The EU's climate chief unveiled a new communication arguing that increasing the EU's 2020 climate goal to a 30% emission reduction from 1990 levels would be both affordable and technically feasible.
The European Commission estimates that as a result of the economic downturn, the cost of meeting the current 20% target has dropped to €48bn per year until 2020, down from an initial estimate of €70 billion when the package was agreed.
Consequently, making the extra effort to reach 30% would now cost just€11bn more than what EU governments signed up to two years ago, it argued (EurActiv 03/05/10).
The crisis has also taken its toll on the EU emissions trading scheme (EU ETS), the bloc's flagship tool for cutting global warming emissions, by bringing down carbon prices.
Hedegaard warned that carbon prices might not automatically go up when Europe exits the crisis, requiring greater carbon-cutting ambitions to stimulate green investment.
But despite making the case for moving to 30%, the commissioner did not lend her support to unilateral EU action, saying that the shift would remain conditional on progress towards a new international climate treaty.
"Are the conditions right now? Would it make sense at this moment? My answer would be 'no'," she said.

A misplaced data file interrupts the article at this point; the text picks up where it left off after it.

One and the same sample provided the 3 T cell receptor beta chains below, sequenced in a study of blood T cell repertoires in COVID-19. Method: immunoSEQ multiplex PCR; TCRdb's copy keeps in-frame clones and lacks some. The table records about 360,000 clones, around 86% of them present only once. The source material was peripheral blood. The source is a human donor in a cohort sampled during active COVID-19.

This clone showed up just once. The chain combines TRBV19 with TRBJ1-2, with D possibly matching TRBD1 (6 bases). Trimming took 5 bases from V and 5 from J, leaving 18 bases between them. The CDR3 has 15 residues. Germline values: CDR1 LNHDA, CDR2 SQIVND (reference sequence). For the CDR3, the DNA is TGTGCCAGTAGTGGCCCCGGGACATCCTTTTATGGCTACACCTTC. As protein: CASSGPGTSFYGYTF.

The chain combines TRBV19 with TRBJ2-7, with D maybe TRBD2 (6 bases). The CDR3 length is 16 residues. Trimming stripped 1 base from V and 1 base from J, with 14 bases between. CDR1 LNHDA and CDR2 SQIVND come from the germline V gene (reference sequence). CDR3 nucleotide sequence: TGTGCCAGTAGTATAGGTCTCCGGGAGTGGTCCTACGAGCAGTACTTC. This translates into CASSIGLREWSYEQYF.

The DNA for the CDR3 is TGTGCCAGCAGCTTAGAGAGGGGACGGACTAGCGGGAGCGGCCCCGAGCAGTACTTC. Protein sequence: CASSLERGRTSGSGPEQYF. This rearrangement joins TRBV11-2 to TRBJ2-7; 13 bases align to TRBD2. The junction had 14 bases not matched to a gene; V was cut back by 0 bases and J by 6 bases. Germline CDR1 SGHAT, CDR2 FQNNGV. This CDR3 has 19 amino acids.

Hedegaard said the next step would be to analyse the impact of raising the targets for individual member states so that they can revise their positions. The Spanish EU Presidency is planning to hold preliminary discussions on the issue at a June meeting of environment ministers, she added.
The ambiguity may have been an effort to manage expectations, as many member states are opposed to any move by the Commission to impose further carbon restraints on their industries. They will ultimately make the call if the target is to be raised.
On Tuesday, French and German industry ministers told journalists that Paris and Berlin would only back a move to -30% if other nations were to make comparable efforts (EurActiv 26/05/10).
Hedegaard insisted that the conditional offer remains the best strategy to leverage further commitments from other countries in the international negotiations, despite accusations that the strategy has so far seen few results. She said the EU could review the situation ahead of the Cancún climate conference to see how it could play its cards most effectively.
Safeguarding industrial competitiveness
The communication also assessed the risk of businesses relocating from the EU to countries with less stringent carbon constraints, known as 'carbon leakage'.
It concluded that the unused free allowances accruing to companies struggling with falling orders make it "less likely" that energy-intensive industries will lose ground to foreign businesses as a result of EU climate policies.
The extra effort required to move to a 30% target would only result in extra production losses of 1% for energy-intensive industries, with the chemicals industry worst hit, it added.
Hedegaard said that current measures to combat carbon leakage in the form of free allocations of emission allowances and the option to use offset credits thus "remain justified and should remain in place".
The Commission is continuing to look into border tariffs as an option, she said, before warning that it would be "extremely difficult" to create a system without placing a huge bureaucratic burden on industries.
A flux of recent studies have argued that the risk of carbon leakage has been hugely over-estimated and in fact only a few sectors are affected.